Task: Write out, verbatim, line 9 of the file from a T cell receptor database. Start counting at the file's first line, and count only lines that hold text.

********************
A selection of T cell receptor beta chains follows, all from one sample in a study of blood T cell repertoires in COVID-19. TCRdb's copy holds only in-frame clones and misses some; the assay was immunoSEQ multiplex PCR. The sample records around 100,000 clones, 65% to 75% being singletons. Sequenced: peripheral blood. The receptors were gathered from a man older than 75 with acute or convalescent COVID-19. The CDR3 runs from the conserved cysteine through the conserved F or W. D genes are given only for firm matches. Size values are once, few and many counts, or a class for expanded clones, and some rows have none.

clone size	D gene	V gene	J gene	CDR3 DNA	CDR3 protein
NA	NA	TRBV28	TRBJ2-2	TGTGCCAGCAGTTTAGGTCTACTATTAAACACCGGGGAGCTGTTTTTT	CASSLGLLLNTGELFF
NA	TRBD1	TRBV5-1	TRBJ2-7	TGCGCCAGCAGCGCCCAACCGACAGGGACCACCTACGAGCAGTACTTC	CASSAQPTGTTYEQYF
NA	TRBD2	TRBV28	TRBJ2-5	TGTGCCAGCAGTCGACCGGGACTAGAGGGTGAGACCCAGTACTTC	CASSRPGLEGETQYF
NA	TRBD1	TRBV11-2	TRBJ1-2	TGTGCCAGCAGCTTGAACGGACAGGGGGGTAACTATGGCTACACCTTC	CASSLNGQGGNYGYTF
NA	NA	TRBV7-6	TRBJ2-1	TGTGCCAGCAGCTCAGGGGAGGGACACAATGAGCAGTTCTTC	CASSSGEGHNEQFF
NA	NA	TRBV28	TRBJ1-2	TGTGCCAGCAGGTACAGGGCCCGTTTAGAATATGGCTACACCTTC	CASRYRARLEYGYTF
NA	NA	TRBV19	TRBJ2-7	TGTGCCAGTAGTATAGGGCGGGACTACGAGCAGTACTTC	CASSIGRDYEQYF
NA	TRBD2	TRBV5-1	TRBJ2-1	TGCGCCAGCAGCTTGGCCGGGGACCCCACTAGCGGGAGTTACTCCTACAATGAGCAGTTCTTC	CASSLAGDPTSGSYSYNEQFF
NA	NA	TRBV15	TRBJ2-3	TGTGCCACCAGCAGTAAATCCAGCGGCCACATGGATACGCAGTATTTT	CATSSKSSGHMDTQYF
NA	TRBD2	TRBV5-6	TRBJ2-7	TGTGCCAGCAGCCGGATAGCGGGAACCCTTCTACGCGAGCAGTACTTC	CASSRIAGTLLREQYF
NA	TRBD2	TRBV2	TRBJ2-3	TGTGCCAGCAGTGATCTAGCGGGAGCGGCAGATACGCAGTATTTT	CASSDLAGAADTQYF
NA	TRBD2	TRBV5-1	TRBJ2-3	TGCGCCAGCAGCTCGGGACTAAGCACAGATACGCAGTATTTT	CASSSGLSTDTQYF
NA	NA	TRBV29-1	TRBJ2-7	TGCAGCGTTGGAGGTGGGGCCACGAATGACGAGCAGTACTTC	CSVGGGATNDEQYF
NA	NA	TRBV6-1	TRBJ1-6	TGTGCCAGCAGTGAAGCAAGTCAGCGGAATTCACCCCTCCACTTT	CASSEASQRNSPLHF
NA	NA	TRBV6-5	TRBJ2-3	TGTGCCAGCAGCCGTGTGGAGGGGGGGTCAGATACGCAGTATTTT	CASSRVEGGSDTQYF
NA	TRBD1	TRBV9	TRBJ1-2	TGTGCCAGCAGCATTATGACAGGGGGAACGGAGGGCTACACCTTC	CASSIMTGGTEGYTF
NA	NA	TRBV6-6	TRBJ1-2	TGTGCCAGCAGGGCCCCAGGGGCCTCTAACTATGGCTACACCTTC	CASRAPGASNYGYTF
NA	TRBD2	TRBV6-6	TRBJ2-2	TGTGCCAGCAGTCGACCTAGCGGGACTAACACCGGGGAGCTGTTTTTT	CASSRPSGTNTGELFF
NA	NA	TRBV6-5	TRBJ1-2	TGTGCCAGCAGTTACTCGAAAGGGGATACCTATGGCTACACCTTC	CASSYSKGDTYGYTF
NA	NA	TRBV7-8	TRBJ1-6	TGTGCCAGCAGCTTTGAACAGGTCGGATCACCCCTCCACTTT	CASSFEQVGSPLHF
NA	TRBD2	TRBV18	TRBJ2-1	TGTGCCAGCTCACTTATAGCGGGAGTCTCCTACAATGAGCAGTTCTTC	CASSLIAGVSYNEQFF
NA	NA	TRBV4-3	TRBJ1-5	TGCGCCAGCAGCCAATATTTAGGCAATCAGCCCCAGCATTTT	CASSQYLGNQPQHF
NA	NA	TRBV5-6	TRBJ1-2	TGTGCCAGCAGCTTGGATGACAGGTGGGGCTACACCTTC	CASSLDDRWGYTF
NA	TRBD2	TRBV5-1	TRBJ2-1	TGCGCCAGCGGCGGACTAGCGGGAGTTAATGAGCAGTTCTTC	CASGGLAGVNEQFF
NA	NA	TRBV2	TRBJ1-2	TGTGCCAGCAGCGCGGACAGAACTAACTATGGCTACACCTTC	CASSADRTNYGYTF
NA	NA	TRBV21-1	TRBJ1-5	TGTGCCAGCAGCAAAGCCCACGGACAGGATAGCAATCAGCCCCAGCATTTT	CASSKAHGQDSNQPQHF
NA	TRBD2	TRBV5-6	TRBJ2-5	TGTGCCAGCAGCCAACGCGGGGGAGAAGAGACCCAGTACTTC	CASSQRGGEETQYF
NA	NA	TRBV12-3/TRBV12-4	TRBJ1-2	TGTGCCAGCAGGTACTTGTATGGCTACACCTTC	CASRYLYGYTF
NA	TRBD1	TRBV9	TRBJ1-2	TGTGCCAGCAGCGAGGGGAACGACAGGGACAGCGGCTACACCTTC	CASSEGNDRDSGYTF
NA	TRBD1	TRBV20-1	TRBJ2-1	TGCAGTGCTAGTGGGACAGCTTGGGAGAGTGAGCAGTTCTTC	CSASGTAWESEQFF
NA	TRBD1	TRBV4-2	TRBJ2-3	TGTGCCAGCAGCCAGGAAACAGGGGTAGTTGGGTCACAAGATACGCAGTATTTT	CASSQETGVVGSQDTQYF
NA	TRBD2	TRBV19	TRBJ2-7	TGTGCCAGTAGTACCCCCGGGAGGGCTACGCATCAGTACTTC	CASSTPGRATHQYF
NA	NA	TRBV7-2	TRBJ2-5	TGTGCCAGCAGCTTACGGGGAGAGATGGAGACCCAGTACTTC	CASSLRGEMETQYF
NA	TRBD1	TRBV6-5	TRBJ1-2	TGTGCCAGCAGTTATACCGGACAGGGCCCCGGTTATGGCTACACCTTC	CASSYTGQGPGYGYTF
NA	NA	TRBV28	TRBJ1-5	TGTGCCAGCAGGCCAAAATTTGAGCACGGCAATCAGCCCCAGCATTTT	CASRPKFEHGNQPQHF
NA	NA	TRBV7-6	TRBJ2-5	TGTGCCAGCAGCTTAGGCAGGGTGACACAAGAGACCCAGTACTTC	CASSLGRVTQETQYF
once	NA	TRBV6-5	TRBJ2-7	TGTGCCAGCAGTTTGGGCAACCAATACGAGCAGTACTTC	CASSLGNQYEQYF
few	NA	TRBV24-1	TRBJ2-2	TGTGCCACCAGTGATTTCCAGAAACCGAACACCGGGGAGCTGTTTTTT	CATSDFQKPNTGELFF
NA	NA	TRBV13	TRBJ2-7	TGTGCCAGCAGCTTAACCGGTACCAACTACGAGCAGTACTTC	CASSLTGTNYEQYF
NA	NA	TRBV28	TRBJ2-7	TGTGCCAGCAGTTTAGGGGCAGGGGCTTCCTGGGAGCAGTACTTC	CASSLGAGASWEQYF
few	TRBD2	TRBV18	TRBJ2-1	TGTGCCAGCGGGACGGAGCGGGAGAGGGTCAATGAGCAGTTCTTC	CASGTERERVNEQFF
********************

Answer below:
NA	NA	TRBV19	TRBJ2-7	TGTGCCAGTAGTATAGGGCGGGACTACGAGCAGTACTTC	CASSIGRDYEQYF